Hi, I’m Ava.

I started sewing my own clothes in August 2018, as I wanted more control over what I wore. As well as sewing in general, I’m really interested in fashion history. I’ve been through phases of being obsessed with the fashions of the 1930s, the 1940s, and the 1960s, but my favourite decade is the 1920s (Louise Brooks is my style icon!). Many of my favourite films feature interesting costumes: God Help the Girl, Pandora’s Box, Ghost World and anything French New Wave (in particular the TV musical Anna).

Whilst I love historical fashion, I mainly sew modern clothes. Partly because vintage-style beginner patterns are hard to find, but mainly because I want it to be easy for me to get dressed in the morning. I want my wardrobe to be full of comfortable, beautiful clothes that all go with each other, and I’m into such a mish-mash of different eras that this cohesiveness wouldn’t be possible if I only sewed vintage.

When I’m not sewing, I’m probably knitting! I learned how to knit as a child and made the obligatory scarf, but only picked it up again recently. I’m by no means a monogamous knitter, so I generally have one large project and a couple of smaller ones on the go at once. My favourite item to knit is socks; I love how portable they are and view them as a mini canvas to try new techniques out on a small scale. Recently I’ve also been dipping my toes (only just noticed what I did there) into designing my own sock patterns.

Other things I like doing:

  • Drawing and planning future sewing/knitting projects
  • Listening to music on trains
  • Studying the tarot
  • Watching strange films from the 1960s
  • Yarn fondling
  • Drinking interesting teas
  • Cuddling my dog

This blog originally started as a place for me to share book reviews; then it became a book/sewing hybrid; and now it’s entirely sewing-focused. You can still read all my old book reviews here, but I don’t publish any new ones anymore.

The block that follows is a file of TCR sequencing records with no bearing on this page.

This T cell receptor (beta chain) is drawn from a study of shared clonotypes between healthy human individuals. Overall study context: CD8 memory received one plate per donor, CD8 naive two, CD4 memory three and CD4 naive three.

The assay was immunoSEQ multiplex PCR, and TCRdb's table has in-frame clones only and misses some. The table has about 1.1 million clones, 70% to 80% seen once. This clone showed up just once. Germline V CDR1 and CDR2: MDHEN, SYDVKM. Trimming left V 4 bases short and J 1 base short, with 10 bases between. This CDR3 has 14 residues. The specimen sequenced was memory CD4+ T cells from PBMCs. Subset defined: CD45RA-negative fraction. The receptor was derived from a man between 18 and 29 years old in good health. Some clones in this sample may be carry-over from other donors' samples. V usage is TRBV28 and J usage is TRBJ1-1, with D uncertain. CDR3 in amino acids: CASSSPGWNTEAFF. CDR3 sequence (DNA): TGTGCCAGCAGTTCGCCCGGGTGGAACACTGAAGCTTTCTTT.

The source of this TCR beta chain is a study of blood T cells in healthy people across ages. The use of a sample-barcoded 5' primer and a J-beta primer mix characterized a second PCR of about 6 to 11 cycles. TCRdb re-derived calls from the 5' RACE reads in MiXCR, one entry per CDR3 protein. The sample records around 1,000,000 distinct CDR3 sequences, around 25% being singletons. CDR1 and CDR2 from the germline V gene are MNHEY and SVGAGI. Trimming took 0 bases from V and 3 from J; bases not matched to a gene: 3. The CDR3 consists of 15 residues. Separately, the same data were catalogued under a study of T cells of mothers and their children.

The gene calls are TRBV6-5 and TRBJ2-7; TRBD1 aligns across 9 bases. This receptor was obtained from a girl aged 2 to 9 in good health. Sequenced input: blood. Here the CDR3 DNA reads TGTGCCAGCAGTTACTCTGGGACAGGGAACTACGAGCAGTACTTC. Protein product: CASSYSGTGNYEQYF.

Happy sewing!

2 thoughts on “About

  1. Hi, Ava! I loved your posts about socks as I am a beginning knitter myself. I really like the variations you did to the socks for your Doc Marten’s and for the larger toe box. Do you have an actual pattern written that an intermediate beginner could use? I would love to make some socks for my own anklebiters (15 & 18) who need wider toe boxes.

    Liked by 1 person

    1. Thanks Traci! I haven’t written out a proper pattern, but I’ll write how I do the wider toe variation here. I originally found it in Cookie A’s Sock Innovation 🙂
      (These instructions assume that you are using 4 dpns, and that the beginning of the round is in the middle of the sole of the socks)
      Even round= knit all sts
      Decrease round= Needle One: K to last 3 sts, k2tog, k1
      Needle Two: k1, ssk, k to end of needle
      Needle Three: k to last 3 sts, k2tog, k1
      Needle Four: k1, ssk, k to end

      So basically I knit 4 even rnds and then do a decrease rnd, then knit 3 even rnds and do a decrease rnd, then 2 even rnds and do a decrease rnd, then 1 even rnd and then a decrease… Just reducing the number of even rnds by one each time. I recommend writing this all out round by round and making yourself a little tick sheet to keep track of where you are!

      In total this makes 15 rnds, so to work out when to start doing the toe: work out how many rnds per cm/inch you have, use this to calculate how many cm/inches 15 rnds will make, and then start the decreases when you are this far away from the end of your foot.

      You could easily do this method using magic loop as well, just use stitch markers where the gaps between the dpns would be! Because it works using a ratio and not stitch counts, you can use this method with pretty much any stitch count, so just combine it with your favourite vanilla sock pattern.

      Hope this helps, and good luck with your socks! 🙂


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